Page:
The U.S. Pat. No. 3,960,629 in the name of William Brandt GOLDSWORTHY disclosed a composite strand of thermosetting synthetic plastic resin reinforced with fibers and produced by a pultrusion machine and process. This constitutes the relevant prior art, but the die forming method of the Applicant's is not disclosed therein, nor is it disclosed elsewhere within the context of forming elongate moulded products under pressure and heat by producing the products successively and separating them subsequent to curing.
Other relevant prior art includes:
Australian patents 579703 (52431/86) Weldmann
586930 (76314/57) DuPont
487898 (74319/74) Titan
A very large amount of literature exists on the application of fiberglass reinforced plastics as reinforcing bars for embedding in concrete. Reference is made harem to "International Encyclopedia of Composites", Volume 6, pages 173 to 186, which summarises usage of FRP reinforcing bars, and also provides an extensive list of references. (ISBNO-89573-736-1; VCR Publishers, New York, USA).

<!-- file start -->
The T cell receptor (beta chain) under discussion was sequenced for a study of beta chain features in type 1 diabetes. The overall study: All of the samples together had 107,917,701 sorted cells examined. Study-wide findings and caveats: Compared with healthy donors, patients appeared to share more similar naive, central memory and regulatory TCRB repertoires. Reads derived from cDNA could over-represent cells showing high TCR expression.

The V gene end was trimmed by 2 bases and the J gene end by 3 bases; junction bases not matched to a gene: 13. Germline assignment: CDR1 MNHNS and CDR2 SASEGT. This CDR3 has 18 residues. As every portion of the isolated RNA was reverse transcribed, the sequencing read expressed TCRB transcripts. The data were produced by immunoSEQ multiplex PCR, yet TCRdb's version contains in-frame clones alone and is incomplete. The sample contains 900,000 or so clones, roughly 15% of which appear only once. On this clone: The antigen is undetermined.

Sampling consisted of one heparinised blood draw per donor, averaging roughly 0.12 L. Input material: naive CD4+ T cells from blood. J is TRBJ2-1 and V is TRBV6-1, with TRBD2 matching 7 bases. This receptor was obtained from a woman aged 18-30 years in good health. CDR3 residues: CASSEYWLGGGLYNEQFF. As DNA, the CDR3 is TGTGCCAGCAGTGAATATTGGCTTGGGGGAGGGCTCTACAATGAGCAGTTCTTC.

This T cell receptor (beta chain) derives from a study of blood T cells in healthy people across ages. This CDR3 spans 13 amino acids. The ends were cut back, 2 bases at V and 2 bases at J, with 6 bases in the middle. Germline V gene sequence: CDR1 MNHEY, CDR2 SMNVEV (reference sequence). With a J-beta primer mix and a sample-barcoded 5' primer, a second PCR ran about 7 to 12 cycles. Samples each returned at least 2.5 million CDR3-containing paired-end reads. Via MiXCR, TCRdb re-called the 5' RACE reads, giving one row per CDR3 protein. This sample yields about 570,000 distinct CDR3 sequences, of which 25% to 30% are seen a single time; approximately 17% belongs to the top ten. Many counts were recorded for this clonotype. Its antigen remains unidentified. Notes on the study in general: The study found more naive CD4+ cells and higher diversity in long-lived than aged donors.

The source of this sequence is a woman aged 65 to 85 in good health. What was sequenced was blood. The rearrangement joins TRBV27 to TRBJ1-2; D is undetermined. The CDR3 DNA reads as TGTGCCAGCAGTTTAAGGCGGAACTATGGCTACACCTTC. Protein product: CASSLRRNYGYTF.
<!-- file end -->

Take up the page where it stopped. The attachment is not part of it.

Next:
An embodiment of the invention is described hereunder in some detail with reference to and is illustrated in the accompanying drawings in which:
FIG. 1 shows the steps of drawing a bundle of fibers through a bath of fluid but settable resin mix;
FIG. 2A shows the steps of closing die portions of a die to form a product, with the upstream end of the die closed by a water cooled clamping block and the downstream end of the relevant part of the die closed by the tail end of the previously moulded product;
FIG. 2B is a continuation of FIG. 2A and illustrates the severing of previously moulded products externally of the die;